This is, after all, a very entertaining voyage from daybreak through until the unspeakable hours of the early morning. There’s no theatre, instead, The Red Room is a genius multi-purpose space that can transform from tiered theatre seating to circus space, to revolving dance stage, to runway. It allows for an entertainment schedule that defies pigeon-holing.

UNTITLED DANCESHOWPARTYTHING has got to be seen, an explanation doesn’t do it justice. Performers, musicians, DJs and hosts are of world-class quality.

There’s not a weak link, and the ship has taken the unique angle of scrapping the position of Cruise Director, instead breaking the role up to a team of hosts – the “Happenings Team”, each with their specialized skill.

The other main entertainment space, The Manor, is designed by Roman and Williams and inspired by Branson’s first music studio.

It’s easy to forget you are at sea once within the mirrored, starry hallway. Dark and moody, with a dark green and gold fit out and plenty of nooks and crannies, this multi-functional space operates as a cabaret venue evolving into a late-night club.

You’ll also find karaoke rooms, a games arcade, old-school board games and foosball tables, quiz nights, craft sessions, and of course a casino and shops – including a vibrator store.

Music plays a key role, with live and piped music setting the tone of each venue.

Scarlet Night is the party night of the cruise, with the ship activated via pop-up installations, roving performers and culminating in a wet n’ wild red-themed rooftop pool party.

Don’t forget to pack your red party outfit, as it’s quite the night.

Dining on board is cutting edge.

Gone is the classic cruise line-up of a dining room, casual buffet, steakhouse and Italian restaurant.

Instead, you’ll find six unique restaurants, each with its own sommelier, kitchen, executive chef and bespoke waitstaff.

Throughout the cruise, I dined at each once, along with as many of the casual eateries and bars as possible.

There’s not much you can’t find onboard – bento boxes, all-day English fry-ups, toasties, ramen, poke bowls, tapas, salads, burgers, hotdogs, tacos, an ice-cream parlour and a pizza lounge – even the largest appetite would find it hard to get through the whole range over a seven-day itinerary.

Sustainability is a huge focus , with Virgin Voyages is committed to net zero carbon emissions by 2050. The bookability and cook-to-order nature of all menus (even casual), means that food waste is at a minimum.

There is no disposable cutlery, packaging or water bottles provided at any point – instead, grab a container and bring it back when done.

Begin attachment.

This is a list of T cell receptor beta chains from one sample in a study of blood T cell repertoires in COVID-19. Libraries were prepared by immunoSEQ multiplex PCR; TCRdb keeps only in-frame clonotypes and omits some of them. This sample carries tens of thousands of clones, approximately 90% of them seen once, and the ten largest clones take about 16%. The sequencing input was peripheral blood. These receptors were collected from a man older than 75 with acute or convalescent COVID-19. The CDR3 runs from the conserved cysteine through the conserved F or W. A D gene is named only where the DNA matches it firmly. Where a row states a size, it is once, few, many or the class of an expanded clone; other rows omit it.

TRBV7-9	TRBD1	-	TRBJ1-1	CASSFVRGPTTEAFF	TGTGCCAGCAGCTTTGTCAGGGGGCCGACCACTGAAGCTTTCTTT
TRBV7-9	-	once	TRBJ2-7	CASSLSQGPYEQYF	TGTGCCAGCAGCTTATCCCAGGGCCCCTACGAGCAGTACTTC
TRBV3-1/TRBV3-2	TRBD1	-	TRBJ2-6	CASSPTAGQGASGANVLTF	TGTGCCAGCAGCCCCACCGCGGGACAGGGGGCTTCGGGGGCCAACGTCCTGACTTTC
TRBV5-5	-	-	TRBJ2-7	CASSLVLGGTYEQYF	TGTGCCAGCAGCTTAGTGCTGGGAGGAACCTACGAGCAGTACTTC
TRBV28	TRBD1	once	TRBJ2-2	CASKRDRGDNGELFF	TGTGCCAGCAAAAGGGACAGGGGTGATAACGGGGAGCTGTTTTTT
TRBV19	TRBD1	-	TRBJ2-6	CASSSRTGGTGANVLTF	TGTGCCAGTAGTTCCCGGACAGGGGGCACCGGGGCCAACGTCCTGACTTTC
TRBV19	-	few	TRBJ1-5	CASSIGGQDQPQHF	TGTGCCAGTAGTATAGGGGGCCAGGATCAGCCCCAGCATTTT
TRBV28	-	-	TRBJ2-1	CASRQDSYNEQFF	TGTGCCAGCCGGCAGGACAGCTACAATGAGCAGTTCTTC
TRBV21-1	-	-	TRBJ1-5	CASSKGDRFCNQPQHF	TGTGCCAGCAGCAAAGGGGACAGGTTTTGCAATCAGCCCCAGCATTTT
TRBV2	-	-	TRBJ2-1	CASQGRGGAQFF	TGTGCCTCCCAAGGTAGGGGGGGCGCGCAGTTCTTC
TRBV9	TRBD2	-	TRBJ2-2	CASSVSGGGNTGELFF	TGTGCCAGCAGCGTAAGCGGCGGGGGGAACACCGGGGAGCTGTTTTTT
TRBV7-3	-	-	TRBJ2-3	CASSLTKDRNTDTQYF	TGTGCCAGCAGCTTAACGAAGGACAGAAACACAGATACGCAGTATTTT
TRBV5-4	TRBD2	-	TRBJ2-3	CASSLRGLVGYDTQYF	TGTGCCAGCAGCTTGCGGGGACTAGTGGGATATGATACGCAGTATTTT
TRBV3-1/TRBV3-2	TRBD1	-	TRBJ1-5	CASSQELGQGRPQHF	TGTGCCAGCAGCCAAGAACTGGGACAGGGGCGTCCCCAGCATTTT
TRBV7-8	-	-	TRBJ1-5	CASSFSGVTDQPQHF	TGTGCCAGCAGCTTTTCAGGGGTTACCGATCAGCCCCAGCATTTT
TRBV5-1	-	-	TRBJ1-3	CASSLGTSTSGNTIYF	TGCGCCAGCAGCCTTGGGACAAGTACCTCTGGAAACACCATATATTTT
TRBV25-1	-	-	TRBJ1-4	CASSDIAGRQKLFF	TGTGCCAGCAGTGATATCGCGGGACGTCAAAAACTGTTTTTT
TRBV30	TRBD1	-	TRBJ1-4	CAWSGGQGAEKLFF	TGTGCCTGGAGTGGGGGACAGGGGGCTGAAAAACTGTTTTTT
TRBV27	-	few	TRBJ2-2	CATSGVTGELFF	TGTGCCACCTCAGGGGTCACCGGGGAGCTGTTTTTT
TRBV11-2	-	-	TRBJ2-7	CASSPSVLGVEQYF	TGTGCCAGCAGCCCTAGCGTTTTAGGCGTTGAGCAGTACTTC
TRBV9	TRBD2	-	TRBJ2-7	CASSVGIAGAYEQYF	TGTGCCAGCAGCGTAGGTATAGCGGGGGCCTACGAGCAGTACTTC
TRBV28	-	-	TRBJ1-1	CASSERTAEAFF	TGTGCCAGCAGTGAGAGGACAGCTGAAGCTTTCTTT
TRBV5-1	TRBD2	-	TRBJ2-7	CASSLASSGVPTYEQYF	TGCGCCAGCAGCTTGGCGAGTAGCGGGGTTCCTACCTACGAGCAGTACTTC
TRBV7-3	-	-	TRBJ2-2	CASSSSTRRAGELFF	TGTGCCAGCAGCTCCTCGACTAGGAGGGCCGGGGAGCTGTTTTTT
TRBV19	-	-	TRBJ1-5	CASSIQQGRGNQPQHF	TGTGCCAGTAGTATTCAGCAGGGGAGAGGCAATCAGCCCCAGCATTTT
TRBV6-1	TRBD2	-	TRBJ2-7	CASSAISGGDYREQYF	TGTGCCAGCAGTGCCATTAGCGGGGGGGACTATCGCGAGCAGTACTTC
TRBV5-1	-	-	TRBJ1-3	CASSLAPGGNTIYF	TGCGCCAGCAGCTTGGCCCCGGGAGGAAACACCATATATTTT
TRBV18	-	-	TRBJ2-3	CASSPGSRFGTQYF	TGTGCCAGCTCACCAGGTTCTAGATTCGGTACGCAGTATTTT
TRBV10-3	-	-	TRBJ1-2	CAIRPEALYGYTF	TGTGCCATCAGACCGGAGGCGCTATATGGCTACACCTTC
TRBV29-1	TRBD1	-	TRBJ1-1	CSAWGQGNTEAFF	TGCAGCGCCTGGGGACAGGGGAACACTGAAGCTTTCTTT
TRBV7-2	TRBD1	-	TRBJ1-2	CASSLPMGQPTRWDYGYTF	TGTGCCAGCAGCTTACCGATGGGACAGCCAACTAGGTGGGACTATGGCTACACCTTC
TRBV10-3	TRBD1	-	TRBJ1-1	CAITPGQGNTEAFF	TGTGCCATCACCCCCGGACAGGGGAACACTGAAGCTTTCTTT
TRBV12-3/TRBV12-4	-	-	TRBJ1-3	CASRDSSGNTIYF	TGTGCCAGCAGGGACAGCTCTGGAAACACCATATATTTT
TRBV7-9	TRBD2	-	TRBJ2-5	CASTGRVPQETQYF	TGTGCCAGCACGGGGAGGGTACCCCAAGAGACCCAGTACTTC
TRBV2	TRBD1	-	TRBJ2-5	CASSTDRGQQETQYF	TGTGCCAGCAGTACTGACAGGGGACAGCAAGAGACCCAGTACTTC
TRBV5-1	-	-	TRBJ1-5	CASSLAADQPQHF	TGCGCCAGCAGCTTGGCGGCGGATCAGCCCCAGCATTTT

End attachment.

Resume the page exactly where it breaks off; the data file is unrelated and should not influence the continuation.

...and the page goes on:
Another radical initiative: all food is included in the price of the cruise. There’s no surcharge for the fanciest of steaks or the super-fun Korean BBQ, which gives a real sense of freedom of choice and indulgence.

From fine dining and wining at the Wake, experimental cooking at TheTest Kitchen, Italian at Extra Virgin, Mexican at Pink Agave, Korean BBQ (and drinking games) at Gunbae through to the veg-heavy Razzle Dazzle, there is something for everyone.

That goes for drinks too – each venue has its own wine and cocktail list, with oodles of non-alcoholic options.

It’s as easy to party hard, as it is to detox and enjoy a pampering wellness retreat with five grooming and pampering spaces onboard including the Redemption Spa: a sleek and angular hideaway complete with hydrotherapy pool, mud room, salt room, cold plunge pools, sauna and steam room. I enjoyed both a deep tissue massage and an acupuncture session onboard with qualified therapists for each treatment.

A cruise with Virgin Voyages encourages guests to live life to the full. On my last sail away, I’m joined in the rooftop spa by one of the more mature sailors – a stylish 76-year-old British lady. “Do you think my tattoo will be okay in the water?” she asks her son while giving us a good look at her freshly inked leg – complete with a V for Virgin on it. This is her first cruise, but it certainly won’t be her last.

Virgin might be a newcomer to the industry, but there’s no question they are here to stay. More please.

The Verdict:

The Highs

This is a true innovation in the cruise industry. Dining, entertainment, design – every element delivers and is aligned with Branson’s vision. Whether you are after a party at sea or a wellness retreat – It’s a wild choose your own adventure for grownups.

The Lows

The compulsory app functionality still needs some polishing – it’s clunky at times. Shore excursions work with small local operators and we had a few last-minute cancellations (standard really in Covid times), but it was a high quality and intimate experience on the tours that ran. This is a cruise with a lot going for it, but if you are after a “best of the musicals” stage show and an old-school buffet stick to one of the classic (and perhaps soon-to-be outdated) cruise lines out there.

Who is Virgin Cruises best for?

A luxury cruise for the young at heart. 18 to 60+. Couples, friends, adult families, singles (there are singles events if you’re looking for love), LGBTQ, disabled. The average age of guests is 42-46, with a maximum of 2770 sailors on any one cruise.